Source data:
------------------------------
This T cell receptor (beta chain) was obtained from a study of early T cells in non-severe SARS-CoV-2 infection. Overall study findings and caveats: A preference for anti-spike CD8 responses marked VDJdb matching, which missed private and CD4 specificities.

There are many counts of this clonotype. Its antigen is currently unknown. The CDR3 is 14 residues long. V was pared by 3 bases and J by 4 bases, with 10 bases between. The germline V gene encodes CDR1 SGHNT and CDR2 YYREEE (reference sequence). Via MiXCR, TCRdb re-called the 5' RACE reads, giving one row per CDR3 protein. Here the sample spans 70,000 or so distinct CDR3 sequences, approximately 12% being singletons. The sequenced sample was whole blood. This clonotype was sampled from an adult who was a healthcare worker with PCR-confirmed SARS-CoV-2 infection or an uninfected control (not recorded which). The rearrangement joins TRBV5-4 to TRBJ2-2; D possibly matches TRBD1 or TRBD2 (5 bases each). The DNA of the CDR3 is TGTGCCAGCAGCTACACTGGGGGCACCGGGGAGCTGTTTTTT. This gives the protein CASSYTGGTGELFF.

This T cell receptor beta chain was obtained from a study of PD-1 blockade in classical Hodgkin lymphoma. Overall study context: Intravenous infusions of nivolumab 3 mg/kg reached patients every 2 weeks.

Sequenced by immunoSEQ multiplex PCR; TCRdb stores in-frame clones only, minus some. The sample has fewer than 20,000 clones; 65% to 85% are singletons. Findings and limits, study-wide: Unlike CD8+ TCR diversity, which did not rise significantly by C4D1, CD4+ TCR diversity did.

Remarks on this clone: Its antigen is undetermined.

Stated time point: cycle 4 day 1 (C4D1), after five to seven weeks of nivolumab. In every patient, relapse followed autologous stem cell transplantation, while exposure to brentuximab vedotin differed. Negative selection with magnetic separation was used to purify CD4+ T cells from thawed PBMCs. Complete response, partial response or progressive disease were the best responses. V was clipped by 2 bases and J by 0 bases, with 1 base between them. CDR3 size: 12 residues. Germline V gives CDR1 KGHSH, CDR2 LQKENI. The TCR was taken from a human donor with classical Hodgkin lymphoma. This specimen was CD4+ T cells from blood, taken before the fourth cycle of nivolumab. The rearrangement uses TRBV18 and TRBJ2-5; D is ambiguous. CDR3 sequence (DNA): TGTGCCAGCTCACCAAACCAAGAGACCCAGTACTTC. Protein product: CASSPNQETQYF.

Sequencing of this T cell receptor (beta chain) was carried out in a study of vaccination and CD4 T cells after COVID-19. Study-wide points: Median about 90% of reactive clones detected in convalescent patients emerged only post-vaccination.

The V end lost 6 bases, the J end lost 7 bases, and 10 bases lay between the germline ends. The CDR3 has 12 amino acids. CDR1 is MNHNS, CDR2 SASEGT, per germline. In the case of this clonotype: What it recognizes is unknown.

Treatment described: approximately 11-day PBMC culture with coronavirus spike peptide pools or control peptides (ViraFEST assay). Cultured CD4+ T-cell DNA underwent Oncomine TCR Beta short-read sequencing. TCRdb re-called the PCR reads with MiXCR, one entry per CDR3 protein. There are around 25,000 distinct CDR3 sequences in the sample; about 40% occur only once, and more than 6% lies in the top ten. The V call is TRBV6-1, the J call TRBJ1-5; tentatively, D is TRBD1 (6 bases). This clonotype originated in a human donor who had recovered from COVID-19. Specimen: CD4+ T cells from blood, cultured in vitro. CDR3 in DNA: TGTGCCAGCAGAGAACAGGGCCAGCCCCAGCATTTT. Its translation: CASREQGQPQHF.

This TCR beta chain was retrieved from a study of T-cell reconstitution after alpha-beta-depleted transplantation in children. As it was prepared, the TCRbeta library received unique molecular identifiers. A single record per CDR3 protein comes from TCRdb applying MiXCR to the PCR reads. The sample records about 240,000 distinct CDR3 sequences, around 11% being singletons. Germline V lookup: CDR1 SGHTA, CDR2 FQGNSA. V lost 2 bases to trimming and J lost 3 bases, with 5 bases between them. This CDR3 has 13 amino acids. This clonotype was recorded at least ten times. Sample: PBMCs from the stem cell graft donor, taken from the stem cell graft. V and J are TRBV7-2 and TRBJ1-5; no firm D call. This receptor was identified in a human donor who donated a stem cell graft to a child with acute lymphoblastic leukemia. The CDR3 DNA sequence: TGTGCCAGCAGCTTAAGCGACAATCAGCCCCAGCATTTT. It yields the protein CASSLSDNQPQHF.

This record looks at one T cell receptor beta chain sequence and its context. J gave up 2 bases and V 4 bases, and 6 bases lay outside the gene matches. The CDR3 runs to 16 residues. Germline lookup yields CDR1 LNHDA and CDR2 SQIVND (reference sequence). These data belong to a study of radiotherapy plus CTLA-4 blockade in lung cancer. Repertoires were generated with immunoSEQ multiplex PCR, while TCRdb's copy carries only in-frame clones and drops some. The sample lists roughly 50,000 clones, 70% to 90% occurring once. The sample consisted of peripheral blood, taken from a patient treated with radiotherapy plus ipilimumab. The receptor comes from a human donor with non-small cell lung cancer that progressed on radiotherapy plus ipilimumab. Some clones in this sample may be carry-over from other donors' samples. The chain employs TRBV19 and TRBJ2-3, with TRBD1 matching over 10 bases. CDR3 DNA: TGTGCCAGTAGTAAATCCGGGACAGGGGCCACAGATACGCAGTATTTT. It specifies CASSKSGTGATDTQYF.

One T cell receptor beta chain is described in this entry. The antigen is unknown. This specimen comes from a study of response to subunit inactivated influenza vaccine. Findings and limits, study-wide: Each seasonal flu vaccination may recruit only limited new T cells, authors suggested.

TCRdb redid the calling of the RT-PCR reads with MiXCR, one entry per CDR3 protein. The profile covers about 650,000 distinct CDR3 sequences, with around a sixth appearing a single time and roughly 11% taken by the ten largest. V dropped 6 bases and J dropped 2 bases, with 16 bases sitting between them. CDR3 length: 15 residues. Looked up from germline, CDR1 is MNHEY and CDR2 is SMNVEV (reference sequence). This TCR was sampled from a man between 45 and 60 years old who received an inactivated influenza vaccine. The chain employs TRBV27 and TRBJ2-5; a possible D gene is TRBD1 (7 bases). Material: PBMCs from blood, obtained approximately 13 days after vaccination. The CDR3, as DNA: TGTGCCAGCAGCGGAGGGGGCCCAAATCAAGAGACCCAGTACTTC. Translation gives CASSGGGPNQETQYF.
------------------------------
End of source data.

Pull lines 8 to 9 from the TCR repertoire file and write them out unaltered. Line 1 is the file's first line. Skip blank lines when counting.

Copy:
The V end lost 6 bases, the J end lost 7 bases, and 10 bases lay between the germline ends. The CDR3 has 12 amino acids. CDR1 is MNHNS, CDR2 SASEGT, per germline. In the case of this clonotype: What it recognizes is unknown.

Treatment described: approximately 11-day PBMC culture with coronavirus spike peptide pools or control peptides (ViraFEST assay). Cultured CD4+ T-cell DNA underwent Oncomine TCR Beta short-read sequencing. TCRdb re-called the PCR reads with MiXCR, one entry per CDR3 protein. There are around 25,000 distinct CDR3 sequences in the sample; about 40% occur only once, and more than 6% lies in the top ten. The V call is TRBV6-1, the J call TRBJ1-5; tentatively, D is TRBD1 (6 bases). This clonotype originated in a human donor who had recovered from COVID-19. Specimen: CD4+ T cells from blood, cultured in vitro. CDR3 in DNA: TGTGCCAGCAGAGAACAGGGCCAGCCCCAGCATTTT. Its translation: CASREQGQPQHF.